I constantly get asked about fasting, especially intermittent fasting, usually by people looking to shortcut the initial stages of acquiring better health or trying to lose weight quickly. Fasting and intermittent fasting are often used by those trendy personal trainers or supposed health experts as a quick fix technique without knowing the theory and premise behind these strategies. There is a physiological reason why fasting works and is a natural progression in the Primal/Paleo lifestyle. That is, if it is done correctly. This topic is usually very confusing, especially for those just starting a weight loss or exercise program. That is why I never recommend that beginners incorporate or start an intermittent, periodic, or any, fasting program. That being said, I do think such a program has many benefits for those who have mastered the basic principles of the Primal lifestyle. I have personally experimented with fasting over the last several years and consistently use intermittent fasting as a way to stay in fat-burning mode. This being said, I do not do it every single day, but I do it a majority of the time depending on my physical exercise exertion and how I feel. What I discuss in this article will be a far departure from the usual information concerning proper nutrition, which is also why I created the Primal Power Method. For those of you unfamiliar with this concept of fasting, I only ask you keep an open mind, as there is no specific program that works for everyone. When it comes to health and wellness, this is simply another tool to add to your knowledge base. What is Intermittent Fasting? So what is intermittent fasting? It is often called periodic fasting, and both terms are interchangeable, as they basically refer to the same concept: Periods of not consum Continue reading >>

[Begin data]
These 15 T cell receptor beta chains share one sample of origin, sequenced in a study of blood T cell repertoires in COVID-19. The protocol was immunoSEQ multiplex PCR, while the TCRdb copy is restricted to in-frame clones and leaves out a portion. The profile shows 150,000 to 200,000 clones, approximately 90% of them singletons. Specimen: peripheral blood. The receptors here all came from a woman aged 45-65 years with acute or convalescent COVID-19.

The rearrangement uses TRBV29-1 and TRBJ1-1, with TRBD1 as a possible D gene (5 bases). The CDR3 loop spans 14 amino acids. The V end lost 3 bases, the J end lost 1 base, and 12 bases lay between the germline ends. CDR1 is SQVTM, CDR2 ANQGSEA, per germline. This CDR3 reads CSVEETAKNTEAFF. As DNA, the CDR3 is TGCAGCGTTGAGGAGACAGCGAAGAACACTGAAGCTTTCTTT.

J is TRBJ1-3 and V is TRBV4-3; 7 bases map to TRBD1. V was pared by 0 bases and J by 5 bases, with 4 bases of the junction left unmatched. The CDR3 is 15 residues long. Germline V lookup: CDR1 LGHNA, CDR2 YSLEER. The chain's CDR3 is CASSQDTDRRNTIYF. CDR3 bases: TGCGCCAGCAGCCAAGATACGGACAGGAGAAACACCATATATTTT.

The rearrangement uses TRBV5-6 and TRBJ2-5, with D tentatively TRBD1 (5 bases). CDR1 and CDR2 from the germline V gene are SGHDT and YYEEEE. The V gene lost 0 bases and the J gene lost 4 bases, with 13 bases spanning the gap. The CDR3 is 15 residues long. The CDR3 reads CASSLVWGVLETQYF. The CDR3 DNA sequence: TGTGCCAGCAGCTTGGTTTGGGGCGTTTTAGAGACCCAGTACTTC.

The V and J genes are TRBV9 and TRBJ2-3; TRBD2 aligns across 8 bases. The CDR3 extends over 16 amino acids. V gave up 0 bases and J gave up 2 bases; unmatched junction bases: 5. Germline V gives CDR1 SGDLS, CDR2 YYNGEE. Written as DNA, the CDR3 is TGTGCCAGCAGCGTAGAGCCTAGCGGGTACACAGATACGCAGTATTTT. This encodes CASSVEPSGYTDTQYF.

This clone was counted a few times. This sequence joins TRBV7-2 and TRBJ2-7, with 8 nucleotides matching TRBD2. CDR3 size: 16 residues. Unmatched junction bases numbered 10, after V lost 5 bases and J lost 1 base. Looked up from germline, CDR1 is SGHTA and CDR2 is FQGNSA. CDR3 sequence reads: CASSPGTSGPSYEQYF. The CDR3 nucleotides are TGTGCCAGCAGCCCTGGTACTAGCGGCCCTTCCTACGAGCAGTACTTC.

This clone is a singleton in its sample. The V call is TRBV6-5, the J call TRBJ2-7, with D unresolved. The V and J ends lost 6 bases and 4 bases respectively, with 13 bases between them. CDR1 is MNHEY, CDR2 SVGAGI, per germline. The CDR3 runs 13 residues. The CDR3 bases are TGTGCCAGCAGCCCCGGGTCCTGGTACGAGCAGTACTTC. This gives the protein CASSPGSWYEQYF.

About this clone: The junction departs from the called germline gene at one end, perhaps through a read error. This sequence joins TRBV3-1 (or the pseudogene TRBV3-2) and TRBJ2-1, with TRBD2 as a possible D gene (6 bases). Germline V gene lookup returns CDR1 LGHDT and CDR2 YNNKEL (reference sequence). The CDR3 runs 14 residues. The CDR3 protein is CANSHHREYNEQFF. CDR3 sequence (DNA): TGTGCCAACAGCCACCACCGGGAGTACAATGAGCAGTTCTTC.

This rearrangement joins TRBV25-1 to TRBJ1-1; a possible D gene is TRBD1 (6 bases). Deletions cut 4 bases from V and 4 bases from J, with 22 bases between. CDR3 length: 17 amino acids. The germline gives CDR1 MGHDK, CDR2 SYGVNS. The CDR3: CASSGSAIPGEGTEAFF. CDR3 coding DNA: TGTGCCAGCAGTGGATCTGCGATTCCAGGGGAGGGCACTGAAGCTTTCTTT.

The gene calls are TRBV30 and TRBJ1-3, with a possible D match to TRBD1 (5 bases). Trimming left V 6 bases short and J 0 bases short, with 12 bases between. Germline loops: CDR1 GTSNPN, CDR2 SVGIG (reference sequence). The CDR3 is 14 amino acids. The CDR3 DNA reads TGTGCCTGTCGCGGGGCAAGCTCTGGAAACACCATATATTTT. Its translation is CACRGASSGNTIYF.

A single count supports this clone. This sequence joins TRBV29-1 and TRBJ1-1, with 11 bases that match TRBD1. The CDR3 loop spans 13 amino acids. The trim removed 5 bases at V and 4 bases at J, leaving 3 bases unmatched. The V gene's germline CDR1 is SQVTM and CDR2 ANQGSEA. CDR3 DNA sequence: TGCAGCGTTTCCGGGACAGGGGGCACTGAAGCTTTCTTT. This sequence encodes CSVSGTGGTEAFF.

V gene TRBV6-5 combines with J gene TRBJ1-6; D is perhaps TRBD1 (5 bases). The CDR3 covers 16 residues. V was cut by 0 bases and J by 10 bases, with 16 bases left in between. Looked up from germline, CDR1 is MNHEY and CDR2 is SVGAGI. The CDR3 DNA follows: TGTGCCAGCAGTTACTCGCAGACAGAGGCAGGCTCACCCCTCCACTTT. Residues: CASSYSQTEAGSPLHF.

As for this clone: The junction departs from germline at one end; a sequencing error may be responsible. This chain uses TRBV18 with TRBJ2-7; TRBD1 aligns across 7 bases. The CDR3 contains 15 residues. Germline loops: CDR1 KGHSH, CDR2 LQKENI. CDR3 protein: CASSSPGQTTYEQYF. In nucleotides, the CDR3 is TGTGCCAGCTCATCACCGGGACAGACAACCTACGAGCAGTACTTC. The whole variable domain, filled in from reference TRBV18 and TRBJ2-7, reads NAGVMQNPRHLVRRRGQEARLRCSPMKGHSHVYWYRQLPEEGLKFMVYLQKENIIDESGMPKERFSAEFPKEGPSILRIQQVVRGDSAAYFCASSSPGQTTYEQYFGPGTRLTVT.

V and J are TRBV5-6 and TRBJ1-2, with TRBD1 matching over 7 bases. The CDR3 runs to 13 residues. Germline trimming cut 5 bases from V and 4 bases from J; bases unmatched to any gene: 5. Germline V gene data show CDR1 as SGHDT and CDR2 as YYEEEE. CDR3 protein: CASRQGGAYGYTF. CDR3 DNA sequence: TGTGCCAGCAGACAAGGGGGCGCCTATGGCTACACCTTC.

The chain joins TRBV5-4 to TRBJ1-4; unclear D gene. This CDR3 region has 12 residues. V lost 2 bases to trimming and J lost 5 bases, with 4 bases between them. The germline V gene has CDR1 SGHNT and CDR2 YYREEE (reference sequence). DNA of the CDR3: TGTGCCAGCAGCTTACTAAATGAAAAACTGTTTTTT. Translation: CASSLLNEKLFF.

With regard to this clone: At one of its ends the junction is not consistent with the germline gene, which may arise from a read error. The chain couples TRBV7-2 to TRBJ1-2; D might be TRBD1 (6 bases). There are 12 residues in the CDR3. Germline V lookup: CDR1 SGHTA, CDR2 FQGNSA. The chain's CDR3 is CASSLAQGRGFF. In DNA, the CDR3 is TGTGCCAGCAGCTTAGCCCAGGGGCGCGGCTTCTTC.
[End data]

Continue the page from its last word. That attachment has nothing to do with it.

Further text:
Combining Intermittent Fasting And Ketosis

Combining Intermittent Fasting And Ketosis

One of the most frequently asked questions I get – after how can I do so many things in a single day – has to do with combining intermittent fasting and ketosis. Can you do it and whether or not it’s any good? Read this article and you’ll find out. When it comes to nutrition, then the majority of people are on a quest towards finding that one diet or secret hack that would allow them to get everything their hearts desire – delicious meals, bulletproof health, excellent body composition, abundant energy, elevated mood and greater satiety. In order to get them all, you would think you have to sell your soul to the devil. Which brings me to the nutritional strategies of intermittent fasting (IF) and the ketogenic diet (KETO). Both of them have gained a lot of rep in the health and fitness community – some of it is very good, some not so much. IF and keto contradict almost everything that’s recommended by the general public in regards to nutrition. Despite that, there are millions of people getting amazing results from it. However, there are others who can’t seem to make it work. After having coached many clients on how to combine intermittent fasting and low carb eating, I came to the conclusion that it’s indeed a very challenging and difficult ‘nutritionus[i]. The reason why most people fail is that they don’t have the slightest clue of what they’re doing. To mitigate that, I’m going to explain to you how it all works. In a society full of calories, ‘fasting’ has become the F-word that’s associated with images of starvation, obesity, anorexia, asceticism, and horror all at the same time. This is the result of contemporary eating habits based on snacking, refined carbohydrates and low fat bacon (yummm!). What intermittent fasting really refe Continue reading >>

Efficacy Of If And Regimen Recommendations

Efficacy Of If And Regimen Recommendations